MCSR We’ve got a little piece on our new website about how we ended up with that dopey title for the series, by the way. But as to answering the question it always implies, there’s a line of narration early in Story #1, The Game Is On, that says, “The thing that got us hooked on this story wasn’t a passionate political position. It was a report from a Washington think tank—the outline of a plan to fix every aspect of American immigration policy, and offer millions of people living here illegally a way to become citizens.”

That’s exactly what we wanted to do, to look at how an idea about a way to address a large social issue would, or even could, make its way to becoming the law of the land. That’s an aspect of democracy at work that’s just not very possible to see unless you are a part of it, and everyone we filmed was indeed that. But none of those people had the privilege we did, of being in a spot both to be there as a part of it AND to see it from such a distance that the large patterns also became visible.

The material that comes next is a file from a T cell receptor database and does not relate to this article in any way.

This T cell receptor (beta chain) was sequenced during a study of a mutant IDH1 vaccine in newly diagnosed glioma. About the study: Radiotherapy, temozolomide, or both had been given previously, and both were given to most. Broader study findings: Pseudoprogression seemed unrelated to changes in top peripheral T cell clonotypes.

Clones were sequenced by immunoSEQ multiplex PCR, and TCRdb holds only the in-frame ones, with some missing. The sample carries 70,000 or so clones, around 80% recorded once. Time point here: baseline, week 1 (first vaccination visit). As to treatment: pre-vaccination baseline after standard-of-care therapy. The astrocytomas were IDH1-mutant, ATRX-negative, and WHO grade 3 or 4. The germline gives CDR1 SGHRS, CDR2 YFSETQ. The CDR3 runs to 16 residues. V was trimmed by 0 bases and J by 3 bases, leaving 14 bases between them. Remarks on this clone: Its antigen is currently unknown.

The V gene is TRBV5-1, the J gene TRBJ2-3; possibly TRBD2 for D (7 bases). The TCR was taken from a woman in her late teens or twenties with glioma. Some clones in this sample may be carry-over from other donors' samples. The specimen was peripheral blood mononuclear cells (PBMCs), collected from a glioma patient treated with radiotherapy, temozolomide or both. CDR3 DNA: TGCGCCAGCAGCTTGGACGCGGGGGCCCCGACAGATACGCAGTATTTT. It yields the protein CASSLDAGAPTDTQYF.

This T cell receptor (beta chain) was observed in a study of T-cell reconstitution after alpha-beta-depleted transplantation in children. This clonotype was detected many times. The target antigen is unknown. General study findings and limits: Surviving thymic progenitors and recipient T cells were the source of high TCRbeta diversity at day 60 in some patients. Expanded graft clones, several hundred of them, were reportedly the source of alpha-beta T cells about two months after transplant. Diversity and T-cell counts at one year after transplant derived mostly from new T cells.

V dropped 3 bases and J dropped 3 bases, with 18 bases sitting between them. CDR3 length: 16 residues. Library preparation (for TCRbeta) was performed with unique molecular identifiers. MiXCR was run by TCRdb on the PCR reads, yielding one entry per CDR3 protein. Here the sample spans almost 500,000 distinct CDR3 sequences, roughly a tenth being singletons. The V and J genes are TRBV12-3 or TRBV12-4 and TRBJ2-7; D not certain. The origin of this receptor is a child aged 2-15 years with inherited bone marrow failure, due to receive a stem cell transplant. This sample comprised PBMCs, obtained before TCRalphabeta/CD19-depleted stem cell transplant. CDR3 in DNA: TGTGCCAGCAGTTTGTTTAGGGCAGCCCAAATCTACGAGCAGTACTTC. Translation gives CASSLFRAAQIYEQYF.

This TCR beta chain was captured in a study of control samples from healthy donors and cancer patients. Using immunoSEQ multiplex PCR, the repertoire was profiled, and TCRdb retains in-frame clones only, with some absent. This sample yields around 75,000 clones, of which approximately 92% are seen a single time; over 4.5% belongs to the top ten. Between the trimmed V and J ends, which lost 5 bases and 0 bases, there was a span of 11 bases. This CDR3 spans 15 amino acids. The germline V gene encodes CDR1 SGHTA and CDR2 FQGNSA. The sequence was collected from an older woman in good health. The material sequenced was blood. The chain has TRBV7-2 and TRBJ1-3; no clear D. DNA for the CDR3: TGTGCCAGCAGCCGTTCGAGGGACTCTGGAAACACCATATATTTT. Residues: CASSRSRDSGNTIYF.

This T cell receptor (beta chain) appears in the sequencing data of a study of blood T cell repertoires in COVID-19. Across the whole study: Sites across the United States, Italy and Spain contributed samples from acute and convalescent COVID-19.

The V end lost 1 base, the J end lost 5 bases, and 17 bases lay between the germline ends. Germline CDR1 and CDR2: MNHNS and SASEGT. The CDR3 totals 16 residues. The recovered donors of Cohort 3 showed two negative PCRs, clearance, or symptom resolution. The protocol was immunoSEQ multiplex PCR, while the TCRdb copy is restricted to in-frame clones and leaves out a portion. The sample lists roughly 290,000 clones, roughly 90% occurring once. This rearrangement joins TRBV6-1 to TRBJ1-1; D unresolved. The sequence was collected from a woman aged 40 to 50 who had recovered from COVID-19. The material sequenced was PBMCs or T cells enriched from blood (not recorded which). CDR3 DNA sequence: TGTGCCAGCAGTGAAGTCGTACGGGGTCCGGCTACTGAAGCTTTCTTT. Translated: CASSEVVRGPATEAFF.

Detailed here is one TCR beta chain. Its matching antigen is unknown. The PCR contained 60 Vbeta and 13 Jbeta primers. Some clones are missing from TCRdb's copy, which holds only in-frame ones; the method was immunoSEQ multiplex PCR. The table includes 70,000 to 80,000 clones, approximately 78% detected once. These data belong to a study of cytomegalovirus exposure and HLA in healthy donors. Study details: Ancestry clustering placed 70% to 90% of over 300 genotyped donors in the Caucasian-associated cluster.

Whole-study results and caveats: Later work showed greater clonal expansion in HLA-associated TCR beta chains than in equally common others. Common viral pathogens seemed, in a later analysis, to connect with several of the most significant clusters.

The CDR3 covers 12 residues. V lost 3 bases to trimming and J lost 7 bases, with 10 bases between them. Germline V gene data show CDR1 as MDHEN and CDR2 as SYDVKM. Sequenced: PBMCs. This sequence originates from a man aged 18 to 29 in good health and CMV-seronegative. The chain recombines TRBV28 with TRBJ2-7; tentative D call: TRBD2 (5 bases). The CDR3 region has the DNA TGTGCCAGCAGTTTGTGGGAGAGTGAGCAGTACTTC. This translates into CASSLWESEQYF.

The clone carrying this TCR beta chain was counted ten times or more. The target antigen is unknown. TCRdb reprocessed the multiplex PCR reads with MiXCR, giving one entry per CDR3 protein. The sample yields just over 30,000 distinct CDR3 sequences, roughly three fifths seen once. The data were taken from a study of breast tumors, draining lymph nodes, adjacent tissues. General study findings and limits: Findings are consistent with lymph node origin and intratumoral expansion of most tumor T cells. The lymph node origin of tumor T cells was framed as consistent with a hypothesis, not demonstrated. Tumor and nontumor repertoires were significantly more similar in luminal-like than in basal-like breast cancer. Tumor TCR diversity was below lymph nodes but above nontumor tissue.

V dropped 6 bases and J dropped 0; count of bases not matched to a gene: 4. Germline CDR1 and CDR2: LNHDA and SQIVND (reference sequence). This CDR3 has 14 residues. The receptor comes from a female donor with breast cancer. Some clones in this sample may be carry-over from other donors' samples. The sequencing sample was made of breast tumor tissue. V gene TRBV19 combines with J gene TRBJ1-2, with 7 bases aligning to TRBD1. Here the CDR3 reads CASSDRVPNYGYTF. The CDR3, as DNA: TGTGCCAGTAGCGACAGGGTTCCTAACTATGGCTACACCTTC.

That’s the perspective that may have led us to a surprising conclusion about how democracy works (now, anyway): Our system, our democracy, is amazingly good at reflecting back what goes in. Every vote, every dollar, every letter, fax or phone call, has an impact. The biggest “problem” with the way democracy is working right now, it seems to us, is that not enough of us know this or believe it; certainly not enough of us get in there and play. But the problem does not appear to be the exquisitely sensitive system, which in our chronicle, reflects back what goes in, very well.

GWorks You have been making documentary films for a long time—more than 30 years. You have made films on an impressive variety of subjects and you have filmed all over the world. Women in India; Baptists in New England and Buddhists in Los Angeles; archeological exploration in Latin America; profiles of visual artists. Before turning your attention to immigration, starting with Well-Founded Fear in 2000, you made These Girls Are Missing, a film about educating girls in East and West Africa.